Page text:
Merseyside’s Police Commissioner has called for urgent investment to address the mental health crisis and to ensure those struggling can access services.
The number of people contacting English mental health services has increased by more than 12% in the wake of the pandemic, with about 1.6 million currently people waiting for treatment.
Emily Spurrell, who helps to lead on the Association of Police and Crime Commissioner’s national Mental Health and Custody portfolio has warned that unless significant investment is made now in community-based services to intervene early and provide treatment, police forces are going to face a further surge in demand and will be left ‘picking up the pieces of the pandemic’.
Speaking of World Mental Health Day on Sunday 10 October, Emily highlighted that this year’s theme – ‘Mental Health in an Unequal Word’ – is more relevant than ever, with urban forces in areas with high levels of poverty and deprivation even more likely to see demand grow.
This includes calls for help to police control rooms, missing from home, suicides and section 136 cases, where a vulnerable individual needs to be immediately taken into care for their own safety.
Crucially, there also needs to be an increase in safe accommodation for highly vulnerable individuals with complex mental health needs to ensure they never have to be taken into police custody.
The Commissioner, who has run two mental health seminars for representatives from St Helens Social Inclusion Network to mark the national awareness day, said significant investment is more urgent than ever.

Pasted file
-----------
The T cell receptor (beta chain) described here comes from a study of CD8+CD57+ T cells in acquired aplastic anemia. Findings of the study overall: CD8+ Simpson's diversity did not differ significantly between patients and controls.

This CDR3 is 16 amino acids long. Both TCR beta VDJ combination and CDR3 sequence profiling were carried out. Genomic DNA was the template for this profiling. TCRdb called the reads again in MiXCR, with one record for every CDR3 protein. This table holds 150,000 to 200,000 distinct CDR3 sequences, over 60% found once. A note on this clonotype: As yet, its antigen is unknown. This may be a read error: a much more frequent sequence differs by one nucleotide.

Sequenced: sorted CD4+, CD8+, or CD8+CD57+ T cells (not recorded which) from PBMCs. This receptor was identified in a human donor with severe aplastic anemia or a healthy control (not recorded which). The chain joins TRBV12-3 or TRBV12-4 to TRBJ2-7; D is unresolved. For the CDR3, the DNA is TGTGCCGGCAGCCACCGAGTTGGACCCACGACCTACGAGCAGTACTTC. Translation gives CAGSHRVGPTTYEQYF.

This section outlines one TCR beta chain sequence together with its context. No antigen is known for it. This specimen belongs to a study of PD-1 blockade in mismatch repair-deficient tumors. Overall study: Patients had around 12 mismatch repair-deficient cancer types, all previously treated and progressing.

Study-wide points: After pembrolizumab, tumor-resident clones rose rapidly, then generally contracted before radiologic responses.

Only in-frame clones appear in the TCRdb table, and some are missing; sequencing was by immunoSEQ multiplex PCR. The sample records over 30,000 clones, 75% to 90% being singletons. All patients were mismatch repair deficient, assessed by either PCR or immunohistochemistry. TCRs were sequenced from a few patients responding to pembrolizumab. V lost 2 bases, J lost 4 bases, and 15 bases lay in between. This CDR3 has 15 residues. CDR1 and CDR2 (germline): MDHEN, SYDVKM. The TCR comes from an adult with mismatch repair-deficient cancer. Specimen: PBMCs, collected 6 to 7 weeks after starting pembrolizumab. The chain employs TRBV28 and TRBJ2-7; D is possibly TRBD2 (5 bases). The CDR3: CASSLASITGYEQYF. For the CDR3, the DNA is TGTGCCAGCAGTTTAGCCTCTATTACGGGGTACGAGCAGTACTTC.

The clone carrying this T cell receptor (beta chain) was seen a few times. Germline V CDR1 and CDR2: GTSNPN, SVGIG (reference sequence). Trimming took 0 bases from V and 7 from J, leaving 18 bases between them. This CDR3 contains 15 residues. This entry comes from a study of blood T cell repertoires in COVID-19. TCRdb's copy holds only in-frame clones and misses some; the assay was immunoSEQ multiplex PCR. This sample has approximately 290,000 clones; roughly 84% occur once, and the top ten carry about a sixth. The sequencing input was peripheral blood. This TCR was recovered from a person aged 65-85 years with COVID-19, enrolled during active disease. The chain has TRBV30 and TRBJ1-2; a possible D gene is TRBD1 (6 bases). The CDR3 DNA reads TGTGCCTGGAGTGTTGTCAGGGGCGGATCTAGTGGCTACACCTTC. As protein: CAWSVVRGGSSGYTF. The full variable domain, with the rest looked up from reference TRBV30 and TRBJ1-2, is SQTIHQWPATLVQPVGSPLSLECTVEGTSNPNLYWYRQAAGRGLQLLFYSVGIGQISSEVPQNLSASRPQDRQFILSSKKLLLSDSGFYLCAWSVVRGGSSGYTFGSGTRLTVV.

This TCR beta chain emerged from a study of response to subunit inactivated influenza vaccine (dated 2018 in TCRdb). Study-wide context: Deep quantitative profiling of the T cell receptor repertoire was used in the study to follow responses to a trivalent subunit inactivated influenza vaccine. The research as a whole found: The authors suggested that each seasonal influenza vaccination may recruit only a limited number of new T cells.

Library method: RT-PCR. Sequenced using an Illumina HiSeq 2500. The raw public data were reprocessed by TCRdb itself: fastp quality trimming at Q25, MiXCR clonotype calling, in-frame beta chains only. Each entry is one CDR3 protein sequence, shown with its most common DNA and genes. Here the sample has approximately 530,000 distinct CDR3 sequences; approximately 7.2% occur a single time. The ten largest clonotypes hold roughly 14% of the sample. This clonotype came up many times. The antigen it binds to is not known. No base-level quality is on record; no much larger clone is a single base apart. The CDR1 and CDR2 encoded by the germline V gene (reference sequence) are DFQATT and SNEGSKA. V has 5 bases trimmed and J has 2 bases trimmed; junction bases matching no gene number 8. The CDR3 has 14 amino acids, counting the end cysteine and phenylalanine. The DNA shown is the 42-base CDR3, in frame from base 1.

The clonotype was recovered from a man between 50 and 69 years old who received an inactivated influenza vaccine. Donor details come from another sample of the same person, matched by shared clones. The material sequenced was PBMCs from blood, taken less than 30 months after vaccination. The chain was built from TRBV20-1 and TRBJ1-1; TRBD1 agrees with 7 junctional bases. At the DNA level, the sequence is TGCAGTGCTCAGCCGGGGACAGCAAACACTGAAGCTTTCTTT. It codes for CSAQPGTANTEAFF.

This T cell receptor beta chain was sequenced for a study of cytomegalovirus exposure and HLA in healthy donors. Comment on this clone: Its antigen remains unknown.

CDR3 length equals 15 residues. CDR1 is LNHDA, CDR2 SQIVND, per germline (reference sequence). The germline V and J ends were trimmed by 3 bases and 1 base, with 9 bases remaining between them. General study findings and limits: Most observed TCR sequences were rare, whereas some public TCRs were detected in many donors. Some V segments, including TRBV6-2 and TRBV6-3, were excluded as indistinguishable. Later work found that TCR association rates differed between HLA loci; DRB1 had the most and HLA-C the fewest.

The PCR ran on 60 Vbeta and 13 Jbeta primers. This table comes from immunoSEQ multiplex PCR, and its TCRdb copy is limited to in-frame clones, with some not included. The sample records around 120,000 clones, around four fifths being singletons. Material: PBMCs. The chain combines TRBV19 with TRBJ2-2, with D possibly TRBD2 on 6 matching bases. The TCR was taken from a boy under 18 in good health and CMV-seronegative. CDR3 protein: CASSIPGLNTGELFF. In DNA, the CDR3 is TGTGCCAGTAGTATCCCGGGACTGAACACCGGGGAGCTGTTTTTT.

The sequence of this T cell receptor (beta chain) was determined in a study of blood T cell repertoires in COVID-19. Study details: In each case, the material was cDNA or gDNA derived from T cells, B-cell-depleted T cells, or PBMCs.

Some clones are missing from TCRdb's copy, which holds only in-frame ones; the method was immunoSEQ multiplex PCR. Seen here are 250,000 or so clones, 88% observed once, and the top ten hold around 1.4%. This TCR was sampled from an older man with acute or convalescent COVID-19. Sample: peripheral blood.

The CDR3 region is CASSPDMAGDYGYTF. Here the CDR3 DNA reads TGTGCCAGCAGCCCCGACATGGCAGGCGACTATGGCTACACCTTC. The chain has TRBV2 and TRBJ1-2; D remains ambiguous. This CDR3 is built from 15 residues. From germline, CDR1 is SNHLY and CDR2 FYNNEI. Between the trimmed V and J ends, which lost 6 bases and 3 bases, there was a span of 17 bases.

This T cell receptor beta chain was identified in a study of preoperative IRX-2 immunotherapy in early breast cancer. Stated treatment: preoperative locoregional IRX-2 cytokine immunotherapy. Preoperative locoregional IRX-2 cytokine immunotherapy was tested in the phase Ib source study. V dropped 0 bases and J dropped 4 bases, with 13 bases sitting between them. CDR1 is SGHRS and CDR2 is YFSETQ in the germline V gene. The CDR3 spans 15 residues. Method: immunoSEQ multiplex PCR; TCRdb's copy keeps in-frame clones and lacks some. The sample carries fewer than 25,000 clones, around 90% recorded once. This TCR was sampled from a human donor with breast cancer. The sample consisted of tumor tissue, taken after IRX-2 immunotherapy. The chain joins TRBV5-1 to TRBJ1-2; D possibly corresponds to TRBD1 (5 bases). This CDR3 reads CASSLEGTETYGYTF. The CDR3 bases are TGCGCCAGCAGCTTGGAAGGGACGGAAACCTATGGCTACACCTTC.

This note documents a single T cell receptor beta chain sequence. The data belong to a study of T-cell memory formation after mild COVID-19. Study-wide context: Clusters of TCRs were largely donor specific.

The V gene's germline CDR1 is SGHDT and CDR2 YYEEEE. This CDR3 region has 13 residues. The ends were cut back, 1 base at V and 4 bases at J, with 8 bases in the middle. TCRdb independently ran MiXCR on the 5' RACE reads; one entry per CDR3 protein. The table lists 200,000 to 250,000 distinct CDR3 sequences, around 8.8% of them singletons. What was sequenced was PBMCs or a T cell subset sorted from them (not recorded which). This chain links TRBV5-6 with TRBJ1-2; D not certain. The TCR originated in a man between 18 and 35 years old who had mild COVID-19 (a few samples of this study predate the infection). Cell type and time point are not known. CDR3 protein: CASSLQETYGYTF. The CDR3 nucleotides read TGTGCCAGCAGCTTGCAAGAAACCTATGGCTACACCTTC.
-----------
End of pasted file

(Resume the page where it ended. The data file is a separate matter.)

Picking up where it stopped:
Merseyside’s Police Commissioner Emily Spurrell said, “It is a sad fact that a significant number of all calls for assistance to Merseyside Police are rooted in mental health issues. These calls often don’t appear in the crime statistics, but nonetheless the police will always respond.
“Merseyside Police is recognised nationally as a leader in this field, thanks in particular to its mental health triage team and its excellent partnership work with Merseyside NHS Criminal Justice Liaison partners. I met with them earlier this week and they are at the forefront of the work to divert people away from the criminal justice system.
“But there are real concerns about capacity if mental health demands continue to surge in the wake of the pandemic. We know the last 20 months has been hugely damaging for people’s mental well-being and calls for support services have spiralled. There has also been an increase in the number of people with no previously known mental ill health seeking emergency support.
“It is vital that this isn’t overlooked when the Government look to manage the NHS backlog.
“There must be sustainable funding to provide and deliver services to keep pace with demand, that step in early when vulnerability is identified and that provide suitable places of safety for those in most need. There must be urgent investment in safe, high-quality accommodation for those with the most acute need.
“It is universally agreed that a police cell is not the right place for a person in mental health crisis. They must get the right support and care, at the right time and in the right place.
“Merseyside Police work incredibly hard to divert vulnerable people away from custody and into healthcare, but it’s important this hard work is not jeopardised by a lack of services and beds as demand grows.
“The Government has been widely warned that this is a looming crisis. They need to act now to ensure the police are not left picking up the pieces of the pandemic and that vulnerable people are not unfairly criminalised.”